The emergency motion was about e-mails sent between the prosecutors, the defense attorneys and the judge. In the end, they agreed to only send e-mail to each other during business hours, between 8:30 a.m. and 5 p.m.
Peterson is accused of killing his third wife, Kathleen Savio, and is also a person of interest in the disappearance of his fourth wife, Stacy Peterson.
Peterson sat stone-faced throughout the hearing.
The state filed the emergency motion. They wanted to put parameters on the e-mail communication that the defense was using. Prosecutors allege that defense attorneys were using e-mails to make arguments directly to the judge rather than using the appropriate legal channels.
At no point did prosecutors allege that Judge Edward Burmila was doing anything wrong, but the judge started off the hearing visibly annoyed. He gave the prosecutors a tongue-lashing, saying, "You just can't cut the baby in half. Either we're going to have e-mail or we're not. And if we cannot agree on having e-mail, then forget about it."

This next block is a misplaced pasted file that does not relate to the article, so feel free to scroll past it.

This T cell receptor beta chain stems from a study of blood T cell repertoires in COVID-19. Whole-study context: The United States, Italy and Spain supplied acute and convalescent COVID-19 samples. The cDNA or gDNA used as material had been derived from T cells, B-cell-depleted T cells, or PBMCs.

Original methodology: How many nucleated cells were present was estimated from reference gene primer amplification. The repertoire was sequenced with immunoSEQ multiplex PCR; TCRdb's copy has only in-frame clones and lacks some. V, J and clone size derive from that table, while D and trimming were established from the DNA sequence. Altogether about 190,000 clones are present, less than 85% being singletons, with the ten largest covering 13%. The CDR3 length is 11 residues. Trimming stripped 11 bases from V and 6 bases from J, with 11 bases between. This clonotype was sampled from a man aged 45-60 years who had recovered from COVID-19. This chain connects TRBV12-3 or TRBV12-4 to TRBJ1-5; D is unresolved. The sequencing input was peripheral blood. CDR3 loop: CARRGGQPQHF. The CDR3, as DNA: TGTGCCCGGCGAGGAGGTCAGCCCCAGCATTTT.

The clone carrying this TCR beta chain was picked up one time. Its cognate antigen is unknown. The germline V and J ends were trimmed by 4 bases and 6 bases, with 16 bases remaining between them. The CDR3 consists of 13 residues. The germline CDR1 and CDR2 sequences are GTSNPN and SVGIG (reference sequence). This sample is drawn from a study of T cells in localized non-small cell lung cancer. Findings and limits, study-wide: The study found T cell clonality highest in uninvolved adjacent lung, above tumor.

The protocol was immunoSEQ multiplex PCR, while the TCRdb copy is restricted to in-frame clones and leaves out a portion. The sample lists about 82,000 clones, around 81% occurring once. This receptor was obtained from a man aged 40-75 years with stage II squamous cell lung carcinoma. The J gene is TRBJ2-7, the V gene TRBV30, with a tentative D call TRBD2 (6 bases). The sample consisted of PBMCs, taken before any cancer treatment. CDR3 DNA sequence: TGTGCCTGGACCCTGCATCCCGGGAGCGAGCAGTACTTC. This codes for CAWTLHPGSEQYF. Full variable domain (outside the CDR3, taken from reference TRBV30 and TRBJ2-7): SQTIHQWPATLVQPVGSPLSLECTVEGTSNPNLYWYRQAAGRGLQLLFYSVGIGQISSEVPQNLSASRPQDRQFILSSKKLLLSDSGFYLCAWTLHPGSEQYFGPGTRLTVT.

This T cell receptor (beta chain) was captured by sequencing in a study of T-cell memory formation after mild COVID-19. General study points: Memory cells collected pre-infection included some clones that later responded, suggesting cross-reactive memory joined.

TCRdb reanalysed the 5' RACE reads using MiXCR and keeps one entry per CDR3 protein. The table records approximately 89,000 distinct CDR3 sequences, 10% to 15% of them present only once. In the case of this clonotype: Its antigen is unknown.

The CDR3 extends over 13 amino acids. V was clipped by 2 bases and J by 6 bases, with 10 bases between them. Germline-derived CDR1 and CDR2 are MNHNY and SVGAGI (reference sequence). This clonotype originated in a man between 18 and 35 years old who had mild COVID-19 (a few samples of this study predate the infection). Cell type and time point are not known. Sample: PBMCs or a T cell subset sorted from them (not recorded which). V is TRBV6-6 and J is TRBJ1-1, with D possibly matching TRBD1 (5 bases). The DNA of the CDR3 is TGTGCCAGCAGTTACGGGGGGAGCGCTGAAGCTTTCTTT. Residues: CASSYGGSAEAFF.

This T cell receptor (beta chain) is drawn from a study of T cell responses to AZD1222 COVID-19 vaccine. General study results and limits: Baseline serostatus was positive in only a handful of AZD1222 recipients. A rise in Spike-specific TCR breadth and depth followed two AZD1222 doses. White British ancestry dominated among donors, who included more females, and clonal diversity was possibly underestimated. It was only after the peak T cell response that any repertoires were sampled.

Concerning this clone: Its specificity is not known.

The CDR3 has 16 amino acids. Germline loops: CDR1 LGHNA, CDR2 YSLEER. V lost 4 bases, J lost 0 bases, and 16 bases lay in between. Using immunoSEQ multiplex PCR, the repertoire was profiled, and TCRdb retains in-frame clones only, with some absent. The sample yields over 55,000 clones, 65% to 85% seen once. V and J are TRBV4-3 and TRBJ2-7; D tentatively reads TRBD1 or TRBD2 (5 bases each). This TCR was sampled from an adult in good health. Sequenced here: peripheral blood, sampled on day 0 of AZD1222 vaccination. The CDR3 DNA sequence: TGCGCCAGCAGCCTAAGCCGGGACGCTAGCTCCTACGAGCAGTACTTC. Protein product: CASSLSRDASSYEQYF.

In the end, both sides agreed to the business hours-only compromise.
"(The agreement) is going to help us immensely," said Will County State's Attorney James Glasgow. "This is a very complicated case. When there is a loose end out there because of an e-mail that came in, it makes it difficult to keep control of everything."
Clearly, at some point there were some e-mails that were either missed because the defense had sent them late at night -- that was alluded to in court. The content of those e-mails is sealed.
ABC 7 is waiting for comment from defense attorney Joel Brodsky.